MIT 1700 Midterm Notes Week 1: Origins Is the Internet a radically new technology? Or is it built on older technologies? Built on old technologies o Write letter write email o Talk on the phone skype o Read newspaper read online Convergence = all these different technologies changing into newer form (Internet- based) Voice over, phone processes are put onto the internet recently and video screening Paving the way for the internet: telegraph and railroad, telephone communications, radio, electricity, television Direct dialing (video) What is the Internet? A network of networks o Large, different networks in different areas of the world Socio-technological infrastructure (combination of people, society, and technology) o Networks, computers, people, content, applications, ect. In what ways is the Internet different from other information and communication technologies (ie: radio, telephone, television)? o Idea of convergence, all these applications coming onto the Internet platform o Many to many communication happening with the Internet (small group mediation occurring on a wide scale) o Television or radio are a one to many form of communication (broadcast, sense of power) o Telephone is in general a one to one form of communication History of the Internet Development of Internet took place post WW2 (during cold war) o Sputnick in Soviet advised us to invest in military research and technology 1969 APRPANET US Department of Defense o Part of military program so government funded it 1978 TCP/IP Protocol developed o Allows different networks to communicate to creade a wide network o The information can now be transferred between computers o Standardization = creates a common language to communicate o If we didnt have standardization we would have a bunch of small networks instead of a large network 1990 Tim Berners-Lee and WWW application o Can now create browsers that have a common content in sharing language o Allowed content to be shared 1995 until today Private operation of the Internet 1 o Phone companies and Internet service providers control the internet instead of the government Principles of the Internet Decentralized network structure o If there is a nuclear bomb the network could be shut down o Done for a certain purpose (military origins though they didnt directly influence the development, they certainly had an effect for the decentralized network- if there was an attack on the network, the different nodes would survive). Distributed computing power through the nodes of the network o If attack on one still survives Redundancy of functions Multi-layered networks o More people that use the network, more benefit for society in general Open communication protocols o Anybody can use them free of charge Redundancy of functions and decentralization important for national defense purposes. Standardization Why is standardization of the network important? Data/file protocols Open and standardized communication protocols important both at data transfer level (TCP/IP) and content level (WWW application) Network effect - the more people that use the network, the more important the network becomes to each user. Infrastructure What is infrastructure? o Social and technical constructions What are some other infrastructures that we rely upon for daily life functioning? Embedded in other structures, social arrangements, and technologies Transparent (invisibly support tasks) Learned as part of membership of a group Linked with conventions of practice in daily living Relies on standardization Builds upon an installed base Becomes visible upon breakdown Why is it so important? o Without Internet, we wouldnt have the openness to be connected data/file protocols - IP Internet as Cultural Creation Product of different cultural foundations 2 o Big Science tied to university systems o Military Research department of defense, think tanks o Culture of Freedom countercultural trends that came out of the environment and said computers lead to e batter society; this idealism helped shape the development of the Internet Big Science - primarily large research universities in the U.S. Military Research Funded through U.S. Department of Defense Culture of Freedom Utopian ideals about information and technology; doing good computer science; open standards; open source software; opposition to corporate and business ethics Grassroots Computing (culture of freedom??) Open software system o Software with a code that is open = able to modify and distribute o Open data and communications standards o Utopian belief in information and technology for positive social change o Hacker culture Information wants to be free!! Lessons from Internet Development Cooperation and freedom of information important o More valuable than competition and privatization High levels of government and research funding Creativity and innovation valued The information super highway From 1995 onwards, Internet was being taken up as a major technology o Social, political, economical, cultural, End of Internet as a Frontier? Computer as an appliance vs. computer as a tool o Not open to modification (bad thing or good thing?) o Ie: iPhone o Tools can create things with it Need for greater control and security on the Internet? Why or why not? o Viruses, spam, ect. o Downside of openness o Maybe going too far in one direction to have a completely controlled network Zittrain selections - Generative Internet vs. Appliancized network Some Trend to Follow Encroachment of business interests Increasing network-based control of user activities Infrastructure development A democratic Internet? Openness and creativity threatened? 3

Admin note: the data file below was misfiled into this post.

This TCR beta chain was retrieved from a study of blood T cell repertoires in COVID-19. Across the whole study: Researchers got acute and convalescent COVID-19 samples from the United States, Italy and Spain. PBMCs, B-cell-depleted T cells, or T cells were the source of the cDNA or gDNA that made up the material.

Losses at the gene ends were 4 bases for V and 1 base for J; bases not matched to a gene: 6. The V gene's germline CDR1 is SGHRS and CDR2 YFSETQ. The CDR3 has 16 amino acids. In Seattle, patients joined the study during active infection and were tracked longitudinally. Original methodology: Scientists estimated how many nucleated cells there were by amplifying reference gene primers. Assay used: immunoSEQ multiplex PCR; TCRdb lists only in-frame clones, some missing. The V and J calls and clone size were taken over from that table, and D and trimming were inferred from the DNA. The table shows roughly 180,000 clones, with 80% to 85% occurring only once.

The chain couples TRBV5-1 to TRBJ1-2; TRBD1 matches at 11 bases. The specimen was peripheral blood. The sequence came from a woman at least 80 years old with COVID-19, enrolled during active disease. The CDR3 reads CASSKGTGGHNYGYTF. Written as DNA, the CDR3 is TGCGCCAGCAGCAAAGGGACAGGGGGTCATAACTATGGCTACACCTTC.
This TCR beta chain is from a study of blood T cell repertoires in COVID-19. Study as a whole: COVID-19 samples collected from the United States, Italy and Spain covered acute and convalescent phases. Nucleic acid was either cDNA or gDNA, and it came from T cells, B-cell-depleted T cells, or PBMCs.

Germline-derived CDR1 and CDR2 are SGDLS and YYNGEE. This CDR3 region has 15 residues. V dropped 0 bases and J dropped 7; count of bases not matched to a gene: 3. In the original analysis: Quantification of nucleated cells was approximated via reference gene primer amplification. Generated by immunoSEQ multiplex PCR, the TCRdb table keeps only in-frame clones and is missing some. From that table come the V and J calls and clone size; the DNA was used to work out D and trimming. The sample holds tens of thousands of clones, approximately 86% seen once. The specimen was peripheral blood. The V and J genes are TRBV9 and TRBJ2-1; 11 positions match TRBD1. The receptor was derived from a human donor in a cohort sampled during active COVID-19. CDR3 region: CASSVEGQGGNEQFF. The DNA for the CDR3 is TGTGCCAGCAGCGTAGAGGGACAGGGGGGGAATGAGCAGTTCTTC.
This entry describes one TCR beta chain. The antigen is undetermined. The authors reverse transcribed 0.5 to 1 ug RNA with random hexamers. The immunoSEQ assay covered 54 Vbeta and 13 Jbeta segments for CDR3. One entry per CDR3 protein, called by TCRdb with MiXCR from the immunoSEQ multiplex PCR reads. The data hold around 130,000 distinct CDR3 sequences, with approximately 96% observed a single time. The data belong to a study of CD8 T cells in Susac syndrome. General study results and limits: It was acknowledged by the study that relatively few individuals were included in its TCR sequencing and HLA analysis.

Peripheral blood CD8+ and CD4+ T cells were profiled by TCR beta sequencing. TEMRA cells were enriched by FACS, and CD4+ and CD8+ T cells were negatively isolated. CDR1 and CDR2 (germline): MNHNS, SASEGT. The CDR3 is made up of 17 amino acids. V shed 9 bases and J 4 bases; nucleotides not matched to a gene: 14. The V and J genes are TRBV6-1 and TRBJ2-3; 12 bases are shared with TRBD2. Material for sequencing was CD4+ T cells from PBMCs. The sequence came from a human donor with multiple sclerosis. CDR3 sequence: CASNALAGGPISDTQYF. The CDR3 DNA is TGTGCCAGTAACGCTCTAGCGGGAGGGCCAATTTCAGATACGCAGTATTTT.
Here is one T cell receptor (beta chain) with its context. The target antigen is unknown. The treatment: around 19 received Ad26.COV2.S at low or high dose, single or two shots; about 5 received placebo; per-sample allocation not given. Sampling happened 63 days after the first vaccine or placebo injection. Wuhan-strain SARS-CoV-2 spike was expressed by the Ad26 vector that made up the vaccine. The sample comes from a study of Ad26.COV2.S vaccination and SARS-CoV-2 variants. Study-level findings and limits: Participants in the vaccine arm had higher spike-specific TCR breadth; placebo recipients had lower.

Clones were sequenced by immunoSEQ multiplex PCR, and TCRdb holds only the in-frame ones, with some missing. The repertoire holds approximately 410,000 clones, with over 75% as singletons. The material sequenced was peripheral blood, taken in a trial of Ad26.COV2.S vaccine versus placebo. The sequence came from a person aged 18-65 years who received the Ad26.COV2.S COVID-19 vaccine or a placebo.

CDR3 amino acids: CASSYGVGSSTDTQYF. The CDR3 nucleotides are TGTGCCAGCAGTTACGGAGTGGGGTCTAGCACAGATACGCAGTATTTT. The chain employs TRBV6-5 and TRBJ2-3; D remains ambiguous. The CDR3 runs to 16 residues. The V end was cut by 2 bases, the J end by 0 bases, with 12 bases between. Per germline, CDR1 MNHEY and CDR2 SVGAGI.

More Less
Unlock Document
Subscribers Only

Only pages 1-3 are available for preview. Some parts have been intentionally blurred.

Unlock Document
Subscribers Only
You're Reading a Preview

Unlock to view full version

Unlock Document
Subscribers Only

Log In


Don't have an account?

Join OneClass

Access over 10 million pages of study
documents for 1.3 million courses.

Sign up

Join to view


By registering, I agree to the Terms and Privacy Policies
Already have an account?
Just a few more details

So we can recommend you notes for your school.

Reset Password

Please enter below the email address you registered with and we will send you a link to reset your password.

Add your courses

Get notes from the top students in your class.